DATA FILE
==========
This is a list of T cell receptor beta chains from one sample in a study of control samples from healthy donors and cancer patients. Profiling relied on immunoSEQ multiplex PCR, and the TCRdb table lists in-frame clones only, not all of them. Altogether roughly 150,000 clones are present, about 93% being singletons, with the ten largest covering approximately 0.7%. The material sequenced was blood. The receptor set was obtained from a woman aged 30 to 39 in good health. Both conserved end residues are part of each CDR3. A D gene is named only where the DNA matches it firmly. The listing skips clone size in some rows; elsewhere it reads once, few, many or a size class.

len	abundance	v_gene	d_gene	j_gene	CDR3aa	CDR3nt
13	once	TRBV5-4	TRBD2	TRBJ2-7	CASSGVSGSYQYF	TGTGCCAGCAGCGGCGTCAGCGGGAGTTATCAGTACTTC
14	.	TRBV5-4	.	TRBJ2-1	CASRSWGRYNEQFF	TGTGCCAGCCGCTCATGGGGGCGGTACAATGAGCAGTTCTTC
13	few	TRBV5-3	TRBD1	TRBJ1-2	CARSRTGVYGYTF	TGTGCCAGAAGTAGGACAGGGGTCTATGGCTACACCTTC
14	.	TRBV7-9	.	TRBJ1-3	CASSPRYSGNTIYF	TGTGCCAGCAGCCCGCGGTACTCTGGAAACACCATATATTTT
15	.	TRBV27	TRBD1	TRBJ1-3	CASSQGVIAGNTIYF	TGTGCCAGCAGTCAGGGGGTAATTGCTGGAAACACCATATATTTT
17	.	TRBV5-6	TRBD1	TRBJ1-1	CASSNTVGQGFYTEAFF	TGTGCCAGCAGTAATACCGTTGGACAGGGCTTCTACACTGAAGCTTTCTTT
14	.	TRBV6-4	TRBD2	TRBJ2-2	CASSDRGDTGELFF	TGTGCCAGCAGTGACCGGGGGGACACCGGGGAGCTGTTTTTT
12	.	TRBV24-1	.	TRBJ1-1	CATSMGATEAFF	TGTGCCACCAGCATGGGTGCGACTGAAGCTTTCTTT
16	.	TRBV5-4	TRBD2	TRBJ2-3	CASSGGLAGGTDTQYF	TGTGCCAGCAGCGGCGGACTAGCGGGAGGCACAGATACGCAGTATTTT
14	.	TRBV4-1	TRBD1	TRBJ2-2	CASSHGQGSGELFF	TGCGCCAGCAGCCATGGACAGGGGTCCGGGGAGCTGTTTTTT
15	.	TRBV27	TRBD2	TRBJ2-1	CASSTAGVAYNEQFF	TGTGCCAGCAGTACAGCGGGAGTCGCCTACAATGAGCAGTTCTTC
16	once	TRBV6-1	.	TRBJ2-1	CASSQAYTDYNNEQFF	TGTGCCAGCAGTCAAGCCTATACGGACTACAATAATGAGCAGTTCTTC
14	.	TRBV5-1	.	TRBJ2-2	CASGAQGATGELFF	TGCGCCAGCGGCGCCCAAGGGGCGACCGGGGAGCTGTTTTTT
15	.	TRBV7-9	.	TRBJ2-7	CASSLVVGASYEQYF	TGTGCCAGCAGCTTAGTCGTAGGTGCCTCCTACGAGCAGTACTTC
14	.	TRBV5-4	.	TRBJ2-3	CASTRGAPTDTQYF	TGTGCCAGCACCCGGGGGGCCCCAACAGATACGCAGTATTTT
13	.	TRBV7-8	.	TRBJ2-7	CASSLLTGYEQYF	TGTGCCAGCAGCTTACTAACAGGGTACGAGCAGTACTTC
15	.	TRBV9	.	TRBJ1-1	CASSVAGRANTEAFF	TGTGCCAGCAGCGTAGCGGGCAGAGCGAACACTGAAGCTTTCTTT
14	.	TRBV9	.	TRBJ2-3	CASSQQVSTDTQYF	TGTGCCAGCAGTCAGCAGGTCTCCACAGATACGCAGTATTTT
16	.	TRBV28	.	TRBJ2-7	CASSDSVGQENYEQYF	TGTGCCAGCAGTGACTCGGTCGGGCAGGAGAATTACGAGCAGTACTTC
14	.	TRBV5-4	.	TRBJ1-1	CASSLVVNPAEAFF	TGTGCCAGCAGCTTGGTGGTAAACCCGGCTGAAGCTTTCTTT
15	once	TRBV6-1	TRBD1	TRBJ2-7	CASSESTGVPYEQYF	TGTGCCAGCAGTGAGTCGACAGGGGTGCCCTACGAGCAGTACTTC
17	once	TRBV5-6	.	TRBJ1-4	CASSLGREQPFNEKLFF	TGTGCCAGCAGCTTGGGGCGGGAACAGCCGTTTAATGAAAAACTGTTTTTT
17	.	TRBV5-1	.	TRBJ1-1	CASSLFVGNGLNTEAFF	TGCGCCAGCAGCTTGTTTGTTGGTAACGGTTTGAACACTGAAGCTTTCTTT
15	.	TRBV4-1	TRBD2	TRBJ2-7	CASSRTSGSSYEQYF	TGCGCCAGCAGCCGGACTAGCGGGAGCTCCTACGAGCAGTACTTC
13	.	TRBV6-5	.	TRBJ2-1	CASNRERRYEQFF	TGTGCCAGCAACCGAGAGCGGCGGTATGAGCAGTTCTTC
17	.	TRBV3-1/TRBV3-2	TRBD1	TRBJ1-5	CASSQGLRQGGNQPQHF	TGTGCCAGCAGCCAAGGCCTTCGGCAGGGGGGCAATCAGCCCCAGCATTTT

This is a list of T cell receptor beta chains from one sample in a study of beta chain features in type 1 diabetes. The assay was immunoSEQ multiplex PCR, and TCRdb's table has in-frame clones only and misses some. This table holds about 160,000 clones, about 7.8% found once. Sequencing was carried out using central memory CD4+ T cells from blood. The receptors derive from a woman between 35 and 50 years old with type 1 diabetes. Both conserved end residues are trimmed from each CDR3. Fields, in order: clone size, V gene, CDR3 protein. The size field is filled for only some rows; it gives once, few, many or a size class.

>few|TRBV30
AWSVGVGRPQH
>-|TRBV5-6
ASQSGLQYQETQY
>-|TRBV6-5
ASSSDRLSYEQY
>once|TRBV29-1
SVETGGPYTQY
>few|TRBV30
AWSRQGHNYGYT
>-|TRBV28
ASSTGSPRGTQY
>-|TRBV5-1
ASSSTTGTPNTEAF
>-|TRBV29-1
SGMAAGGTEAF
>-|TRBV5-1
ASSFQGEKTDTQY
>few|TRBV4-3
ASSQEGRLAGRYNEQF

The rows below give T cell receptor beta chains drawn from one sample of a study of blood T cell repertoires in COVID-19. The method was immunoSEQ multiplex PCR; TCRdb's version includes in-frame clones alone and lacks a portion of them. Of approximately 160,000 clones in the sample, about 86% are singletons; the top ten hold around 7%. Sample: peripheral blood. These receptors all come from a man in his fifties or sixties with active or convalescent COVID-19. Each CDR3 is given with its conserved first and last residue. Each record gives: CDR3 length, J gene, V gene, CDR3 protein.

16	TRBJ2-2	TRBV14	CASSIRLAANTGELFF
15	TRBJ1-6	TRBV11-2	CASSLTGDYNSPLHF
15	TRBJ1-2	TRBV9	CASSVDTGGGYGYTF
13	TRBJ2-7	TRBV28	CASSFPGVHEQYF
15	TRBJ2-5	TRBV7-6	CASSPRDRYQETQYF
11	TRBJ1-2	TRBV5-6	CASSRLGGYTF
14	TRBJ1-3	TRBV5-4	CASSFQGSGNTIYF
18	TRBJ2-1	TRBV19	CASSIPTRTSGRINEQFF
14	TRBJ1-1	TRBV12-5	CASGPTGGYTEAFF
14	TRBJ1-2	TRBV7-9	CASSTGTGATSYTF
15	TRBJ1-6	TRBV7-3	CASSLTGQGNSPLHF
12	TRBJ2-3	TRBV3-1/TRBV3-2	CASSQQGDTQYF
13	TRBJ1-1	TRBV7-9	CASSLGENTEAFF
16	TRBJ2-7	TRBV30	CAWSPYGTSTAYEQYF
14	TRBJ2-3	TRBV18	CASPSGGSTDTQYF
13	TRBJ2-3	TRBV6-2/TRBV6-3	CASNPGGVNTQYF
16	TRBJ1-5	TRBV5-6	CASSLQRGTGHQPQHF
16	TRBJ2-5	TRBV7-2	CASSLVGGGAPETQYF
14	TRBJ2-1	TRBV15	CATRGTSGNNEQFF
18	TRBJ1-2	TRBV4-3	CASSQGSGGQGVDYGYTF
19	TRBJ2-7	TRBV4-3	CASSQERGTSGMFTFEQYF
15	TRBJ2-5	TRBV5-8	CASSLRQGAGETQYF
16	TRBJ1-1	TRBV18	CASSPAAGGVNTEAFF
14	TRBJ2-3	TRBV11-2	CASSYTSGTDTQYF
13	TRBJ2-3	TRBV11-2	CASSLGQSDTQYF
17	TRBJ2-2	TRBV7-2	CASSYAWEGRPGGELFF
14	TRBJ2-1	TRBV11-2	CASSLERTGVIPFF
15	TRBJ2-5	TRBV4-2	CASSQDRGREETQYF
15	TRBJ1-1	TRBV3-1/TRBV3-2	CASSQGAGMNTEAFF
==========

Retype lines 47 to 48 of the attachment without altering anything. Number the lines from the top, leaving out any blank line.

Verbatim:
ASSFQGEKTDTQY
>few|TRBV4-3